5 oct 21

Insurance: how connected data helps lower premiums

No matter how careful drivers are, how much training you give them or how low your insurance claims history is, the cost of fleet insurance keeps on rising. According to Consumer Intelligence, the cost of motor insurance has climbed 37.4% since 2014.

For fleets, insurance can be as high as 40% of overall fleet costs, so reducing premiums is high on the agenda for fleet managers.

Historically, the only way to do this was to reduce cover and increase your ‘excess’ liability. But that also meant increasing risk, the risk that something would happen outside of what was covered, or having to pay a high excess amount in the event of an accident. Even if costs were recoverable from a third party, the overhead for handling insurance claims was expensive.

If you’re interested in this, we have several in-depth articles on connected data and insurance in the latest issue of Fleet Europe Magazine (FEU124), which you can subscribe to for free here….

In addition, insurers have been unable to provide flexibility around fluctuating the level of cover to align with vehicle usage. Fleet owners and operators have paid the same premium for fully comprehensive insurance around the clock - whether the vehicle has been out on the road, parked up, or stored in a depot overnight.

Usage-based insurance (UBI)

Usage-based insurance (also referred to as pay-per-mile and pay-as-you-drive) is a type of insurance that relies on telematics data from a device (often referred to as a “black box”) installed in the vehicle. This gathers data that lets the insurance company know when a vehicle is being driven, how it’s being driven, at what time of day and for how long. Parameters that determine driving style include speed, acceleration, cornering, braking (whether it’s harsh or not), how far a person has driven and for how long they’ve been behind the wheel. This kind of data enables insurers to more accurately assess risk profiles and reward careful drivers with discounted premiums. It also enables them to offer flexible insurance to drivers who don’t own a car but use one occasionally through renting or sharing schemes.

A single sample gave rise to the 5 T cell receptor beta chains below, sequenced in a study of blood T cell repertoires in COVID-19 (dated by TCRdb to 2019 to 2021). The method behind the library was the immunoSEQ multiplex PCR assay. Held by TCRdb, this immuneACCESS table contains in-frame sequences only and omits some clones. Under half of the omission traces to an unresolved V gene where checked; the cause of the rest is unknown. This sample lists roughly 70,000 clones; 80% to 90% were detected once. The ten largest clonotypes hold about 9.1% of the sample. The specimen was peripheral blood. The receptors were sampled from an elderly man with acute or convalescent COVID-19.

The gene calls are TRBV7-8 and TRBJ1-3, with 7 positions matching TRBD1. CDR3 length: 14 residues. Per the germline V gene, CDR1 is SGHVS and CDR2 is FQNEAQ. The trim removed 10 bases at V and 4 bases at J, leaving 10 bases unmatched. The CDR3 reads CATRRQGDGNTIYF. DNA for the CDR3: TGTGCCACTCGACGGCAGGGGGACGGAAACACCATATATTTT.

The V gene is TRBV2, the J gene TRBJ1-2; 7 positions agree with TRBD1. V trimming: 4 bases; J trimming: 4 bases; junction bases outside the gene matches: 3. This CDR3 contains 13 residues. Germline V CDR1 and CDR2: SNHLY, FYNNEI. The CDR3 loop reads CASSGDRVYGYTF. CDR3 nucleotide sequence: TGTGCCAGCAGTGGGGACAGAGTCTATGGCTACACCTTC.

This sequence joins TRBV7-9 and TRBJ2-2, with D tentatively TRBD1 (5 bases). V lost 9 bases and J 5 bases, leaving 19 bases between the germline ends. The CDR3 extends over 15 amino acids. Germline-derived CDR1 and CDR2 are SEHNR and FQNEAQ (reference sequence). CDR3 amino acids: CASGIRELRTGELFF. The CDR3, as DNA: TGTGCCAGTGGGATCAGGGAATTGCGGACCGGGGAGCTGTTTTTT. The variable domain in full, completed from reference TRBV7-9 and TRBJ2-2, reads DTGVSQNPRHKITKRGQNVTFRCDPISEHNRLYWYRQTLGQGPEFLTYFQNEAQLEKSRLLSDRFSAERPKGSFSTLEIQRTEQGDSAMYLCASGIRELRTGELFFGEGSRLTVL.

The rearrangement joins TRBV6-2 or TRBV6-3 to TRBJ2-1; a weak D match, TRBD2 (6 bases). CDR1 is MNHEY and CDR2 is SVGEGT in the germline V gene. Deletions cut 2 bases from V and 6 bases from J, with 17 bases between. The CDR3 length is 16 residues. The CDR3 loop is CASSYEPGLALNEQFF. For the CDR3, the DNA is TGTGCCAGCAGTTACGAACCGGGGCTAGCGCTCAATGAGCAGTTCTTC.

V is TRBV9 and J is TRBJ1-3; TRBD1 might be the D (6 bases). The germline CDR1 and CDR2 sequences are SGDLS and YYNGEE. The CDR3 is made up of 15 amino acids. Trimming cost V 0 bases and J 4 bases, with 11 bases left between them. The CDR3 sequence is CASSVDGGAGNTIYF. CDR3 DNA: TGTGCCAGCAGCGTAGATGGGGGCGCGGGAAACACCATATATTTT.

Connected vehicle data

Similarly, the location of vehicles and the time of day they’re being driven also informs risk assessments. Fleets could look at where it’s possible to change driving schedules to their advantage. Last-mile delivery companies, delivering to consumers who are out at work all day, could kill two birds with one stone by changing the time of day their drivers are on the road. Changing from peak daytimes to evenings between 6-9pm could, for example, cheapen insurance premiums and increase delivery success as consumers are more likely to be at home during these hours. Such initiatives won’t work for every fleet but if data (connected vehicle data or historical business data) suggests otherwise, it should be acted upon.

More effective accident management

Of course, where vehicles are concerned, accidents happen. There are few fleets that have not had to deal with at least one accident per year and the more vehicles there are in the fleet, the greater the risk. Accident management is part of fleet management and the way in which accidents are handled can have a positive or negative effect on the bottom line. Connected fleet data plays an important role in this by helping fleet managers, insurance companies (and other stakeholders in the accident management process) to administer claims quicker, more accurately and efficiently, thus speeding up vehicle repair or replacement and ensuring vehicle ‘on road time’ is optimised.

Insurance is one area in which technology (telematics and data in particular) is having a significant impact. It has helped spawn a raft of fintech companies offering fleet-specific initiatives, like UBI, that delivers flexibility and cost-savings but at the same (or greater) level of coverage.

You can deepdive into the benefits of connected technology for your fleet operations by reliving the Connected Fleets Conference from 30 September

Image courtesy of Shutterstock

Authored by: Alison Pittaway